The Raspberry Pi and Pico are each very capable, but sometimes you'll want to connect them together. For example, if you're building a robot you may want to use the Pi for computer vision, while relying on the Pico for predictable response times.  How can you get the Pi and the Pico to talk to each other? There are several possibilities, each with their own characteristics. You can connect them with a USB lead and use Thonny to talk to the Pico. That's very easy; it just uses the MicroPython REPL to control the Pico, bit it's very limited. If you've used the REPL to turn the Pico's on-board LED on and off, you've use this option already. You can connect the Pi to the Pico via USB and use a library called PySerial to send and receive data using a Python program that you write. That's a bit harder but much more flexible. You can connect the Pi and the Pico using their TTL serial interfaces - possible in theory, though I can't see much reason to do thin

Review: Get started with MicroPython on Raspberry Pi Pico

If you want to explore the Raspberry Pi Pico you'll find it really easy to get started. On the day of the announcement the Raspberry Pi  Foundation released excellent documentation.The Raspberry Pi press also published a great starter guide:  Get started with MicroPython on Raspberry Pi Pico . It's a super book. The authors are professional journalists and experienced Pi enthusiasts, and it shows! The book covers everything a beginner needs to know to start exploring Physical Computing with the Pico. A guided tour of the Pico Chapter 1 starts with a guided tour of the board. Next it explains how to solder the headers you'll need if you want to use the Pico with a breadboard. The soldering instructions are clear enough for a novice to follow. The book wisely warns younger users to make sure they are supervised by an adult. It's easy to burn yourself badly with a hot iron while you're learning. The chapter finishes with clear instructions that tell you how to install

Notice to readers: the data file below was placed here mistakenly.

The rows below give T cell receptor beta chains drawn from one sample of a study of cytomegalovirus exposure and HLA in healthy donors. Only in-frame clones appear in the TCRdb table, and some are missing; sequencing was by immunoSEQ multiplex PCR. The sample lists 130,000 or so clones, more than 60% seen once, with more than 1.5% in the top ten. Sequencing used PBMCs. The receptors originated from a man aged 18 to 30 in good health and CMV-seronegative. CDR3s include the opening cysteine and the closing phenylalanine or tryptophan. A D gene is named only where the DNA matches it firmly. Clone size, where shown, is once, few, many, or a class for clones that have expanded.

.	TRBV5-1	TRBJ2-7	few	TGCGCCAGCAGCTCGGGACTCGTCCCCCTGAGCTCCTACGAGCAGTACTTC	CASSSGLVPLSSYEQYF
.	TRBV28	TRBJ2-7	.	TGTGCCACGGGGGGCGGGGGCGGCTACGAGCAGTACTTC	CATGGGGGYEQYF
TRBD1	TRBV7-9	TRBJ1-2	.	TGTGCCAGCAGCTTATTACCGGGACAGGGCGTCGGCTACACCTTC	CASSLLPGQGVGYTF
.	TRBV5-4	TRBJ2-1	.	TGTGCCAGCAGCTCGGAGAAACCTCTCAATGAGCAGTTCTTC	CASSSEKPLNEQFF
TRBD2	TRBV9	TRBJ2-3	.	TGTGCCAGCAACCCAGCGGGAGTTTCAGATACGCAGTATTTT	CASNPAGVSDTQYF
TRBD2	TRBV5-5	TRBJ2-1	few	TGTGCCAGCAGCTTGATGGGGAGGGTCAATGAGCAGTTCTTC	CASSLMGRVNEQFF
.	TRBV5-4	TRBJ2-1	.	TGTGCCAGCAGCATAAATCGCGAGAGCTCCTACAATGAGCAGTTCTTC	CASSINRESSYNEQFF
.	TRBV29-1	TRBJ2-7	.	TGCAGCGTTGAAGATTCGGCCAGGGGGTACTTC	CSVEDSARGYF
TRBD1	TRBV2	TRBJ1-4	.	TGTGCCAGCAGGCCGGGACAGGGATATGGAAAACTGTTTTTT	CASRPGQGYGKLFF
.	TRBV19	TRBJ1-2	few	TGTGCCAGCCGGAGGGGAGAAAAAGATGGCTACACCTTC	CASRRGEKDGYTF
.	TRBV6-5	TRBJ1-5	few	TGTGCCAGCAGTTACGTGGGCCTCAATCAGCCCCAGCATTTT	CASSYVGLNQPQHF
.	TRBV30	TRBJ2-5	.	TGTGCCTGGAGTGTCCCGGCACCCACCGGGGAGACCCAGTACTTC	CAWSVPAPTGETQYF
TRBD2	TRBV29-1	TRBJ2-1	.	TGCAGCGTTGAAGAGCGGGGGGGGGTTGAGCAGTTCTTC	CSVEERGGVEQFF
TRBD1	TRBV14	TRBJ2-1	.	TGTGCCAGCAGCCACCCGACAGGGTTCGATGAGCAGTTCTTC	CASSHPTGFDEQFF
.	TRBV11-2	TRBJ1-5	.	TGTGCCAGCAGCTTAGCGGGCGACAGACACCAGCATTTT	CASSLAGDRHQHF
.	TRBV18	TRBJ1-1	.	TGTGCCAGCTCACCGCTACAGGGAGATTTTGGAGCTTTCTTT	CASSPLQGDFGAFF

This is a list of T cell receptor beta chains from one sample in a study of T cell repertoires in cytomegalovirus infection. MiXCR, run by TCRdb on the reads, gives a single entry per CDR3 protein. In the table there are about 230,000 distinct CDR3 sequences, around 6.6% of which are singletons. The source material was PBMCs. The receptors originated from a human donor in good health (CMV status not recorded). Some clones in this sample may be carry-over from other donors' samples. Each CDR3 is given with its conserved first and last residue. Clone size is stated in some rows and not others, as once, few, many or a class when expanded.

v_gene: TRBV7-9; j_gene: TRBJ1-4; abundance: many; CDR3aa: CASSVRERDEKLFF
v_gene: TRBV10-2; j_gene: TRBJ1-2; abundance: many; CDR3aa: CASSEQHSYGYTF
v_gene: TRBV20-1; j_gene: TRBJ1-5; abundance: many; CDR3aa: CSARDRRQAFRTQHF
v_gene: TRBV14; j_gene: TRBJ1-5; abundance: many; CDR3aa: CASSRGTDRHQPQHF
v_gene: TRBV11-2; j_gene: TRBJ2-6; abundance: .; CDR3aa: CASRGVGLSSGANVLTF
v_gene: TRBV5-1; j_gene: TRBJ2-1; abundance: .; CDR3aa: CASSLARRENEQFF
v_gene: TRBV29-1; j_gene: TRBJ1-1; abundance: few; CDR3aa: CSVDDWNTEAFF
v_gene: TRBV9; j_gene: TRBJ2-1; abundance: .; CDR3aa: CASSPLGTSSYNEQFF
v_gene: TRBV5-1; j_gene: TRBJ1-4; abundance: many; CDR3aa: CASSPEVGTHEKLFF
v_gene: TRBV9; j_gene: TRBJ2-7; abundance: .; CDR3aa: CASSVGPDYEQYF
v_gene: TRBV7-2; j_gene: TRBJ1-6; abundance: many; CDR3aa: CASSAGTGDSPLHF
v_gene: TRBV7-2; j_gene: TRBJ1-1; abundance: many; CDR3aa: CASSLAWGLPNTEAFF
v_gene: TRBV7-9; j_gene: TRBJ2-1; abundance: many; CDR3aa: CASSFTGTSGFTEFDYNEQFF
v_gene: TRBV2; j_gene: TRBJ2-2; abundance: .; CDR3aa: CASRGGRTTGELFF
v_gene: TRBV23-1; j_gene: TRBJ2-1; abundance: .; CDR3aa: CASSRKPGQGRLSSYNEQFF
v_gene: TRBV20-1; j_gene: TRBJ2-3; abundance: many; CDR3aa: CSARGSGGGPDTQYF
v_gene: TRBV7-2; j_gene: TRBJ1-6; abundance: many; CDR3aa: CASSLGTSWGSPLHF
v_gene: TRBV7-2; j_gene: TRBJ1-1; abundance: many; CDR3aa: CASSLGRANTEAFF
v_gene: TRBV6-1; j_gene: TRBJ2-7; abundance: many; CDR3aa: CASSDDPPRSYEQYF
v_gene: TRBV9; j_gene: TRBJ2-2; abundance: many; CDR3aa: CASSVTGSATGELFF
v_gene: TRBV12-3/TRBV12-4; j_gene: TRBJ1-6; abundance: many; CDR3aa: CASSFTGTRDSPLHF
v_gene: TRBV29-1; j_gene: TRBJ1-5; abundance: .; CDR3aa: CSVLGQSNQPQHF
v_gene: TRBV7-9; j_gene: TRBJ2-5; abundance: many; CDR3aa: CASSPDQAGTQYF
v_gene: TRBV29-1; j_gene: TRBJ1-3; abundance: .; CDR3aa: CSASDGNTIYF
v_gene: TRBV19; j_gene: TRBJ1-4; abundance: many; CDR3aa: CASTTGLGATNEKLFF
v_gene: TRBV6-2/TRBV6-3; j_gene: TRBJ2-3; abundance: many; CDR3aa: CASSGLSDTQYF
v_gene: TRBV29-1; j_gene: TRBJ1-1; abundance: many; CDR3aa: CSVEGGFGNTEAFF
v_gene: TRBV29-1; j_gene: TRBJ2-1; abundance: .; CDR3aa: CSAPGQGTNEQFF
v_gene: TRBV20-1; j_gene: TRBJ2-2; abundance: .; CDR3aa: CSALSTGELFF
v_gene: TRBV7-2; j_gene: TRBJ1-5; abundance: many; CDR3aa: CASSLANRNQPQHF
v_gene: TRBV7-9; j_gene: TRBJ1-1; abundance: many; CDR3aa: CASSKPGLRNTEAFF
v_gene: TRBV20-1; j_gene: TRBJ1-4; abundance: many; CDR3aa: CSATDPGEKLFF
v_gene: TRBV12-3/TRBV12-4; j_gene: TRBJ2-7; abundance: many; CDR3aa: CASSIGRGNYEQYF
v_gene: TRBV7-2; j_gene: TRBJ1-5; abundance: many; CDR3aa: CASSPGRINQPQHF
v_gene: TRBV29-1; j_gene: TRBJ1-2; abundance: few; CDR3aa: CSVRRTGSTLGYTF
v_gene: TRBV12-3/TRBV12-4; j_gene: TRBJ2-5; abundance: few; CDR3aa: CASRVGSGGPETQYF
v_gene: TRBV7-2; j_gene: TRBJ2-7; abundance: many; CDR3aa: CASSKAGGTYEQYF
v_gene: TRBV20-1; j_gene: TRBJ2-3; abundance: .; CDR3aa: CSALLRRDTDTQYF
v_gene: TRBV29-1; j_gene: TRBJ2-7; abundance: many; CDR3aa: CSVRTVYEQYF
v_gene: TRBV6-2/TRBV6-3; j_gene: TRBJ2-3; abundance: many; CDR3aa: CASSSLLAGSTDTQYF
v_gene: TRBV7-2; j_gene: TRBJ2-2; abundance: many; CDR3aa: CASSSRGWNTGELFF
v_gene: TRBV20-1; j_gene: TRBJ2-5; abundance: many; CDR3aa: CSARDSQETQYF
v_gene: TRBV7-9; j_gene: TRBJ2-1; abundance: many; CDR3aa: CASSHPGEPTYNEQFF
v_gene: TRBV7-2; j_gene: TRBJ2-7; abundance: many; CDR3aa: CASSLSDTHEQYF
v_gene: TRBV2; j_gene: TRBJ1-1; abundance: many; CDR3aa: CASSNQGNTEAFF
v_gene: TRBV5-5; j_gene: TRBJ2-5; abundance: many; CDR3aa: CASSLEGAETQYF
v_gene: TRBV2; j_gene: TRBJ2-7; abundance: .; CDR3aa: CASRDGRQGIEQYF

Getting started with the Raspberry Pi pico

I'm always excited when Eben Upton pulls another Raspberry Pi rabbit out of his capacious topper. Last week he announced the $4  Raspberry Pi pico . It's a unique product for several reasons, and I put an order in as soon as I saw the announcement. It's easy to get the pico going The pico's on-line documentation is superb and it's supplemented by an excellent and inexpensive book from Gareth Halfacree and Ben Everard. I did hit one minor 'gotcha'. I've been working on my main workstation which runs Linux Mint, and discovered the hard way that the Thonny Editor won't install properly if you're using Python 3.5 Python 3.5 has reached end-of-life, but it's still the default on Linux Mint 18.3. If I want to use a later version I have to set up a virtual environment. Once I did that, Thonny installed perfectly and within a couple of minutes I'd created a Hello World script and run it on the pico. If you're using a Raspberry Pi to program

Tom Gilb on Systems Enterprise Architecture

A few days ago my friend Tom Gilb asked me to comment on his new book on SEA (Systems Enterprise Architecture). I've followed Tom's work since he wrote an inspirational and iconoclastic column in Computer Weekly back in the 1980s.  Tom has always been sceptical of claims made in IT without quantified evidence. Early in SEA he tells us 'There comes a threshold of complexity in all disciplines where quantification becomes a necessary tool. The time has come for IT Enterprise Architecture to really make use of quantification, and not just talk about doing it.' He's right, and many traditional IT departments need to mend their ways, but I think Tom underestimates the extent to which the Smart Kids already practice what he preaches. They know that gives them a competitive edge, and for that reason they tend not to broadcast what they do. I'm lucky enough to know a few of them, so I get to hear a little of what they are up to and how they do it. The TDD world has alwa